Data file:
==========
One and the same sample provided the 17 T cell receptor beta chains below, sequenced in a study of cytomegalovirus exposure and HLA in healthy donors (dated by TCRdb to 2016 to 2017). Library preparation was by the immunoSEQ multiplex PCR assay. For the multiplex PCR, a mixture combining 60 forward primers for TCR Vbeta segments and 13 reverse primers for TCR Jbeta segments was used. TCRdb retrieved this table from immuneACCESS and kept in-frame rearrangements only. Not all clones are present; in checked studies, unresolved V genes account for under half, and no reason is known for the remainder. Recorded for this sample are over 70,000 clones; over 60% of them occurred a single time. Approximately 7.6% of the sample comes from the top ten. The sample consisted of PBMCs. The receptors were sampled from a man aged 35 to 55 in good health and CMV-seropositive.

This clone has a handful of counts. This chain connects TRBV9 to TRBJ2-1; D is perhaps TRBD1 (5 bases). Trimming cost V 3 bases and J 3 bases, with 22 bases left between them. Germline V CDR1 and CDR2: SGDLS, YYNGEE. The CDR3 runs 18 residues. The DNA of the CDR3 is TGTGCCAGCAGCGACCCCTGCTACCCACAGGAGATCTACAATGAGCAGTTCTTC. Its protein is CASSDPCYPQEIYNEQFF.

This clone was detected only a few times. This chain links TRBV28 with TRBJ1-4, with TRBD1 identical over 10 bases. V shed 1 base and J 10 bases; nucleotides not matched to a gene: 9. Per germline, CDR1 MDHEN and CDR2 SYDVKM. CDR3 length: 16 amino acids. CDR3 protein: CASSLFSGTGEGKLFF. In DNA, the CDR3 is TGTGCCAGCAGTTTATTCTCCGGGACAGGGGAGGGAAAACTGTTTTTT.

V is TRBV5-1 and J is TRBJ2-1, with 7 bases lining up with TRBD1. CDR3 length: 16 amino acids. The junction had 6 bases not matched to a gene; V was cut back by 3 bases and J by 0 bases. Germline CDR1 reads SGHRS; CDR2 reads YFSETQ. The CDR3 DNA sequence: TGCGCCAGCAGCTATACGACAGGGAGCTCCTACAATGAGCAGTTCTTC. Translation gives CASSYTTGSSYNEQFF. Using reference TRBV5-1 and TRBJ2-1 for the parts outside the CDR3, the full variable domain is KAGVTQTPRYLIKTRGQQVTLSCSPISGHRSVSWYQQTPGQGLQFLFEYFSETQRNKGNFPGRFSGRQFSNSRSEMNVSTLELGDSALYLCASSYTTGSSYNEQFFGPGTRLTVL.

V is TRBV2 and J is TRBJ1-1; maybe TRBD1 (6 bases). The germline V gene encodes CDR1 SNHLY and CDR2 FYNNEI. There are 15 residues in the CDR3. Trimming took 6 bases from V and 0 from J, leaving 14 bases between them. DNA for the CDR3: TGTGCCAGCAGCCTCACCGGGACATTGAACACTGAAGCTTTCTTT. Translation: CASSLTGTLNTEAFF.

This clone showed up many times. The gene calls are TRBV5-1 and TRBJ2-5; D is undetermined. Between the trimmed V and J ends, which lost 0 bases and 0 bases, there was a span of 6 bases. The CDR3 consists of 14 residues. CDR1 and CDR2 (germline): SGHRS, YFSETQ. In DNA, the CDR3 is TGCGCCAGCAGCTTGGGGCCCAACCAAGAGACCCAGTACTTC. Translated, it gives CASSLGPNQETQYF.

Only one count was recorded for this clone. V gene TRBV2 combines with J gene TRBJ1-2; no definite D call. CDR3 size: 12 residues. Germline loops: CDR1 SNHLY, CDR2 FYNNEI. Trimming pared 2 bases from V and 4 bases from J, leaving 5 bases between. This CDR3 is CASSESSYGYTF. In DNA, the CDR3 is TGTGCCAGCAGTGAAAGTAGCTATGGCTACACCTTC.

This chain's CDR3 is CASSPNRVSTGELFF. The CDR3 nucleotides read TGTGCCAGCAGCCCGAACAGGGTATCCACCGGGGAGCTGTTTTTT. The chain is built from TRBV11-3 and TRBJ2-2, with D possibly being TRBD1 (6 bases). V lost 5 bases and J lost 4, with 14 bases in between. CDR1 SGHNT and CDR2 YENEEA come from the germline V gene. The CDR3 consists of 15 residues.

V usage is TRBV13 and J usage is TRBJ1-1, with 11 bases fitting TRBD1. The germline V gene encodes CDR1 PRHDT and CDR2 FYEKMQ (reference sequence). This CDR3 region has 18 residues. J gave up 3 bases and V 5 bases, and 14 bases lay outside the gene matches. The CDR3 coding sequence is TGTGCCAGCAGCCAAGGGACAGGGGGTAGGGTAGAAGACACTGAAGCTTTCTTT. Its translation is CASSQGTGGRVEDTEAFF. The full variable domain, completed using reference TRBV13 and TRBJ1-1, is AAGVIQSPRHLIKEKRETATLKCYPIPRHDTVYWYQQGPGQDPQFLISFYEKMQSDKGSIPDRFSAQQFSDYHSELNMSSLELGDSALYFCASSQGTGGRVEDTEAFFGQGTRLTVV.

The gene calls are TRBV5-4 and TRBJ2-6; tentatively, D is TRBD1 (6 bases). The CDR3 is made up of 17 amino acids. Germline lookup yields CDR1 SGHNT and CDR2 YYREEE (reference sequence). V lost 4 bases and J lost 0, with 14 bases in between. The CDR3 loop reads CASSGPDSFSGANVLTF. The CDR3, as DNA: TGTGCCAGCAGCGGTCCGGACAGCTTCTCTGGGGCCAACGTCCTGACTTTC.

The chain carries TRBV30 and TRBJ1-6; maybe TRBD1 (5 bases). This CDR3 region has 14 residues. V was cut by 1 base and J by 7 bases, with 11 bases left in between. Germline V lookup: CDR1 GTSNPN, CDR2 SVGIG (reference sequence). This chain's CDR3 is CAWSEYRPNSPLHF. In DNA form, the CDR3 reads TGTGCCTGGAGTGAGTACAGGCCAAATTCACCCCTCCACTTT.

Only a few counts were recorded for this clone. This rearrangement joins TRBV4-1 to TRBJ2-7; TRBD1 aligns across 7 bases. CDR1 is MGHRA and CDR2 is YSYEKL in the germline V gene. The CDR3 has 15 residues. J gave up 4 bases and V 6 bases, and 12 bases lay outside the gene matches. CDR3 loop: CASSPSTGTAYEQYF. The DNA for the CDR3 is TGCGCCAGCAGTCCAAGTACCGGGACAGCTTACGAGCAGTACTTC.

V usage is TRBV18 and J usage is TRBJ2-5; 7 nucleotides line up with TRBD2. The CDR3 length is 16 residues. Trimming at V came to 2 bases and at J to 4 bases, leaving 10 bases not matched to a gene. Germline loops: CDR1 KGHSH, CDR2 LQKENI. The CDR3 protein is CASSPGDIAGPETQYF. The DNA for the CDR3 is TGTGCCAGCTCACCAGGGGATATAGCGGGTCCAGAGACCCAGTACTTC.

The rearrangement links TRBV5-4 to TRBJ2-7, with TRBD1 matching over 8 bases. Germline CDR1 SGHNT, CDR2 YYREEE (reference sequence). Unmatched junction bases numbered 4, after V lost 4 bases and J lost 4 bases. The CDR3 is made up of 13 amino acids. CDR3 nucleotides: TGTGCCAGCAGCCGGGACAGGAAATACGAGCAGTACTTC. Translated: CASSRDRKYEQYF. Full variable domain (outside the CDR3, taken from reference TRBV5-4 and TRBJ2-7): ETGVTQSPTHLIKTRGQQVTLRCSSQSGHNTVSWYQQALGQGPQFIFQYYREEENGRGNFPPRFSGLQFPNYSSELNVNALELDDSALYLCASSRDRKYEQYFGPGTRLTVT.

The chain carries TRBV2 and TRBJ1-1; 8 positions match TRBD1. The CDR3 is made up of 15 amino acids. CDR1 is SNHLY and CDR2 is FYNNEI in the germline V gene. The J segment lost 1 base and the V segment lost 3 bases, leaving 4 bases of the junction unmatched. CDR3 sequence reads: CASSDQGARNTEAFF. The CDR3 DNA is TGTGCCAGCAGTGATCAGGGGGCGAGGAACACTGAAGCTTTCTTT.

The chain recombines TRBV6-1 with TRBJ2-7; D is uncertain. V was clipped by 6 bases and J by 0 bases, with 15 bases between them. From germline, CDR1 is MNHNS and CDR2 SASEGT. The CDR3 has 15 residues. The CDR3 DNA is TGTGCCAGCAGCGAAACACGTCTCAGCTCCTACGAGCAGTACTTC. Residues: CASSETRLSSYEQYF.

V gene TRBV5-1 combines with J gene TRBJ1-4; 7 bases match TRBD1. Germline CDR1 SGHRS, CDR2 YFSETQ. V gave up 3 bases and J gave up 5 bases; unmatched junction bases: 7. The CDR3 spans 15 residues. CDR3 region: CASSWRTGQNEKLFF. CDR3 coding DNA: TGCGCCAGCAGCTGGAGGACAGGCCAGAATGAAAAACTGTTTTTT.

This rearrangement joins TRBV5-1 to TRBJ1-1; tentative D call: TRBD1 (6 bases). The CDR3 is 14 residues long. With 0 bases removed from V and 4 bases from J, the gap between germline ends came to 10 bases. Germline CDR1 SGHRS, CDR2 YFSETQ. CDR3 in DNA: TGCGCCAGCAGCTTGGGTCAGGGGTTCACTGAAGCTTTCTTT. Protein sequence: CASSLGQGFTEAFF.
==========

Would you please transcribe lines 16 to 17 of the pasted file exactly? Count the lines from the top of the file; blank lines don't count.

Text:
The chain recombines TRBV6-1 with TRBJ2-7; D is uncertain. V was clipped by 6 bases and J by 0 bases, with 15 bases between them. From germline, CDR1 is MNHNS and CDR2 SASEGT. The CDR3 has 15 residues. The CDR3 DNA is TGTGCCAGCAGCGAAACACGTCTCAGCTCCTACGAGCAGTACTTC. Residues: CASSETRLSSYEQYF.

V gene TRBV5-1 combines with J gene TRBJ1-4; 7 bases match TRBD1. Germline CDR1 SGHRS, CDR2 YFSETQ. V gave up 3 bases and J gave up 5 bases; unmatched junction bases: 7. The CDR3 spans 15 residues. CDR3 region: CASSWRTGQNEKLFF. CDR3 coding DNA: TGCGCCAGCAGCTGGAGGACAGGCCAGAATGAAAAACTGTTTTTT.